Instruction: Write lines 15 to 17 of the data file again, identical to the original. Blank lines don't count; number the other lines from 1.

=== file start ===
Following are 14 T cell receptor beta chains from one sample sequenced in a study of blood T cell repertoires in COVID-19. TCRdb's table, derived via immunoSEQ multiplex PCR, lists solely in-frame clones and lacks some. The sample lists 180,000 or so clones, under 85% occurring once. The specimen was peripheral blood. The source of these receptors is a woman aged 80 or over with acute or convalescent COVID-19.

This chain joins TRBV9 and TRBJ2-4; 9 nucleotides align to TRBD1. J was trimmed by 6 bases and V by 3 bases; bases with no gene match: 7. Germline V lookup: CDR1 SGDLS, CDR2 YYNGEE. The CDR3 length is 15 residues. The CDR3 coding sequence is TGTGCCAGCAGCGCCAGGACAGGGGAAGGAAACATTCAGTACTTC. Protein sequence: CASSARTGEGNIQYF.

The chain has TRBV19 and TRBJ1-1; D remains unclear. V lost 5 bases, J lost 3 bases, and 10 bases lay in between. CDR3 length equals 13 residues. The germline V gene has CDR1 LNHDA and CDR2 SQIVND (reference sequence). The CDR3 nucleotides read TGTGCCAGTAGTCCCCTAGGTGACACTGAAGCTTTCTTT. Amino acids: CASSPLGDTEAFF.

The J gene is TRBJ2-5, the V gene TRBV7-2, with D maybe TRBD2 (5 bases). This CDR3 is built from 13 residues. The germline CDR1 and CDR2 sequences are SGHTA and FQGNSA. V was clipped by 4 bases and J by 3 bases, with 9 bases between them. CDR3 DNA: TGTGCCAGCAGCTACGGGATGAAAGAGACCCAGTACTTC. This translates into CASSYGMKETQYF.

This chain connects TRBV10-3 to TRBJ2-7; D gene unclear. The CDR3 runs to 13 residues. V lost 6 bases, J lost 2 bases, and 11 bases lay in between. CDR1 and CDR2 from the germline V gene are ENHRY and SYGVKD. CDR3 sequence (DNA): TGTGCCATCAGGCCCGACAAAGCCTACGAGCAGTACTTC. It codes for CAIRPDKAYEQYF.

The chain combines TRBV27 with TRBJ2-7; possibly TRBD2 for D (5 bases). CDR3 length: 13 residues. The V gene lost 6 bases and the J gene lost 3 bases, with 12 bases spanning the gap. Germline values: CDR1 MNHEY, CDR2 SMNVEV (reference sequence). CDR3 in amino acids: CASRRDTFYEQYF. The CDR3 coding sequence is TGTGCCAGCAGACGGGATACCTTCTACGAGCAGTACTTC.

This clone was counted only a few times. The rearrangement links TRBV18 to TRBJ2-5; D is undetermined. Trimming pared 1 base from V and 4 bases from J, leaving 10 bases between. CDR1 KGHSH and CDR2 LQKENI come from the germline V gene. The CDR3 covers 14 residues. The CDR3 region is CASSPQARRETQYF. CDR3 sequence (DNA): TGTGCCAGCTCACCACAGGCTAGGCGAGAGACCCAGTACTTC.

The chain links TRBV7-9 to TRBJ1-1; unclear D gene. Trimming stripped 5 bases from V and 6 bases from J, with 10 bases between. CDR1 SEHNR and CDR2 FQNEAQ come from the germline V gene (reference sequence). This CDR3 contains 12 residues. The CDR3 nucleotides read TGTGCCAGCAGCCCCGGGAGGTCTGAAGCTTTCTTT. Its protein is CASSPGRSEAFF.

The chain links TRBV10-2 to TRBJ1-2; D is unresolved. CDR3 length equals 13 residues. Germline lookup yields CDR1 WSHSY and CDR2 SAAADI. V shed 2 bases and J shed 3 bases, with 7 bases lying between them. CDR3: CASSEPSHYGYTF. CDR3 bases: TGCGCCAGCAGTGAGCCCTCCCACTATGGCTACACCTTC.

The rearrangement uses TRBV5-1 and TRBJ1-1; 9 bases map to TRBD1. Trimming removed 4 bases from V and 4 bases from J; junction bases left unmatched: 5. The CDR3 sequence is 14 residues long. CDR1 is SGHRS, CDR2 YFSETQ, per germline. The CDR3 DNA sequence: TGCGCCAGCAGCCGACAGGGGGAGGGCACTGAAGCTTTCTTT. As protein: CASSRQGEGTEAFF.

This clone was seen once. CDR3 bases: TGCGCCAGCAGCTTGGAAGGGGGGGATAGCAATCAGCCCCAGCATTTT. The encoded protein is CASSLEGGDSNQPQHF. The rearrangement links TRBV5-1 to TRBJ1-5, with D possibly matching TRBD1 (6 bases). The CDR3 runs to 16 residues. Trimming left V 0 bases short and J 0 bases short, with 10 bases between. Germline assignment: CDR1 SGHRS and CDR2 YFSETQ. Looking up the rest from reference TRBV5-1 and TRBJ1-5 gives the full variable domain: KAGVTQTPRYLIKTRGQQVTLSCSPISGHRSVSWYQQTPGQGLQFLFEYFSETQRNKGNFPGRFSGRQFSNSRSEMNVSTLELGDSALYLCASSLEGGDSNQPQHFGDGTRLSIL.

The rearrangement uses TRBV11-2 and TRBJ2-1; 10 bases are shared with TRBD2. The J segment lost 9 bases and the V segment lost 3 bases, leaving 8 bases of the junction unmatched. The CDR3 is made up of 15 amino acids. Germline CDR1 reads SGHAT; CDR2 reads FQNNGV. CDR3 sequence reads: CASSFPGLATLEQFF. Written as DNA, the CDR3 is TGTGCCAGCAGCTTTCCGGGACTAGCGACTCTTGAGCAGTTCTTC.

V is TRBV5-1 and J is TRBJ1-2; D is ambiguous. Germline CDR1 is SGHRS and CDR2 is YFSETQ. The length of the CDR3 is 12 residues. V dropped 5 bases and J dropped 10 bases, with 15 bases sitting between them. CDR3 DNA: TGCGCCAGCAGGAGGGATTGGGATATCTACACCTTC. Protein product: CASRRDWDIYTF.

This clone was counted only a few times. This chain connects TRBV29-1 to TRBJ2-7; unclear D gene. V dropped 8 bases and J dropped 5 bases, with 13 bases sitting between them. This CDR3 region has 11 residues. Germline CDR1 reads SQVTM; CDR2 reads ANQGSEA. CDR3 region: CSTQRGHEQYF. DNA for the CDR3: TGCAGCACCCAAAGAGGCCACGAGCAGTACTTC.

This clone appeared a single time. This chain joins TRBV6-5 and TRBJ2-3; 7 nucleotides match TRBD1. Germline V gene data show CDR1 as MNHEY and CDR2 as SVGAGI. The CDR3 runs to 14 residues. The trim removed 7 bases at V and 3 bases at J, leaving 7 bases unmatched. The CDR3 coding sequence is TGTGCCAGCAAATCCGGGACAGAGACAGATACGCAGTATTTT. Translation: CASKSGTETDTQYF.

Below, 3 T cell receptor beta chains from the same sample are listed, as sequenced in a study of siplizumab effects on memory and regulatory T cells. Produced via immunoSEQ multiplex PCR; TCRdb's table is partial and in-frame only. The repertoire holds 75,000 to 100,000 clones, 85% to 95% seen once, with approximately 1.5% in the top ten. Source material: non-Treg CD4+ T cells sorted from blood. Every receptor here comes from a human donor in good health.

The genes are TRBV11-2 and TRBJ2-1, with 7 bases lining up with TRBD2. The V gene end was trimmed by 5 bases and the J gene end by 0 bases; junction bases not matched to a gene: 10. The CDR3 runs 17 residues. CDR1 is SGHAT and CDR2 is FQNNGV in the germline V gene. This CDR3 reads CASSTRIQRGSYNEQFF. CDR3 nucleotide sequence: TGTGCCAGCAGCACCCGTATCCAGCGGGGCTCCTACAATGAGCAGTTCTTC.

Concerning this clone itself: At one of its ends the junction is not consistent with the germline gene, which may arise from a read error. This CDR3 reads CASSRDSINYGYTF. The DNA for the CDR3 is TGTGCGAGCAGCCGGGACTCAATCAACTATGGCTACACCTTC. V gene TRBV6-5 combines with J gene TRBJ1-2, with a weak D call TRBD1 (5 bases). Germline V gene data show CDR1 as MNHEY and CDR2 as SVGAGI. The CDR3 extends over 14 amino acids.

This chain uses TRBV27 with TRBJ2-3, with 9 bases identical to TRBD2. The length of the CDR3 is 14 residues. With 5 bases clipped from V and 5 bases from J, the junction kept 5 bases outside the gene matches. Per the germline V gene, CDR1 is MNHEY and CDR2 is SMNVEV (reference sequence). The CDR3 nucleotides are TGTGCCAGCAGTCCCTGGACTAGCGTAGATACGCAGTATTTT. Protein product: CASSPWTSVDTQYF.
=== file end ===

This clone appeared a single time. This chain joins TRBV6-5 and TRBJ2-3; 7 nucleotides match TRBD1. Germline V gene data show CDR1 as MNHEY and CDR2 as SVGAGI. The CDR3 runs to 14 residues. The trim removed 7 bases at V and 3 bases at J, leaving 7 bases unmatched. The CDR3 coding sequence is TGTGCCAGCAAATCCGGGACAGAGACAGATACGCAGTATTTT. Translation: CASKSGTETDTQYF.

Below, 3 T cell receptor beta chains from the same sample are listed, as sequenced in a study of siplizumab effects on memory and regulatory T cells. Produced via immunoSEQ multiplex PCR; TCRdb's table is partial and in-frame only. The repertoire holds 75,000 to 100,000 clones, 85% to 95% seen once, with approximately 1.5% in the top ten. Source material: non-Treg CD4+ T cells sorted from blood. Every receptor here comes from a human donor in good health.

The genes are TRBV11-2 and TRBJ2-1, with 7 bases lining up with TRBD2. The V gene end was trimmed by 5 bases and the J gene end by 0 bases; junction bases not matched to a gene: 10. The CDR3 runs 17 residues. CDR1 is SGHAT and CDR2 is FQNNGV in the germline V gene. This CDR3 reads CASSTRIQRGSYNEQFF. CDR3 nucleotide sequence: TGTGCCAGCAGCACCCGTATCCAGCGGGGCTCCTACAATGAGCAGTTCTTC.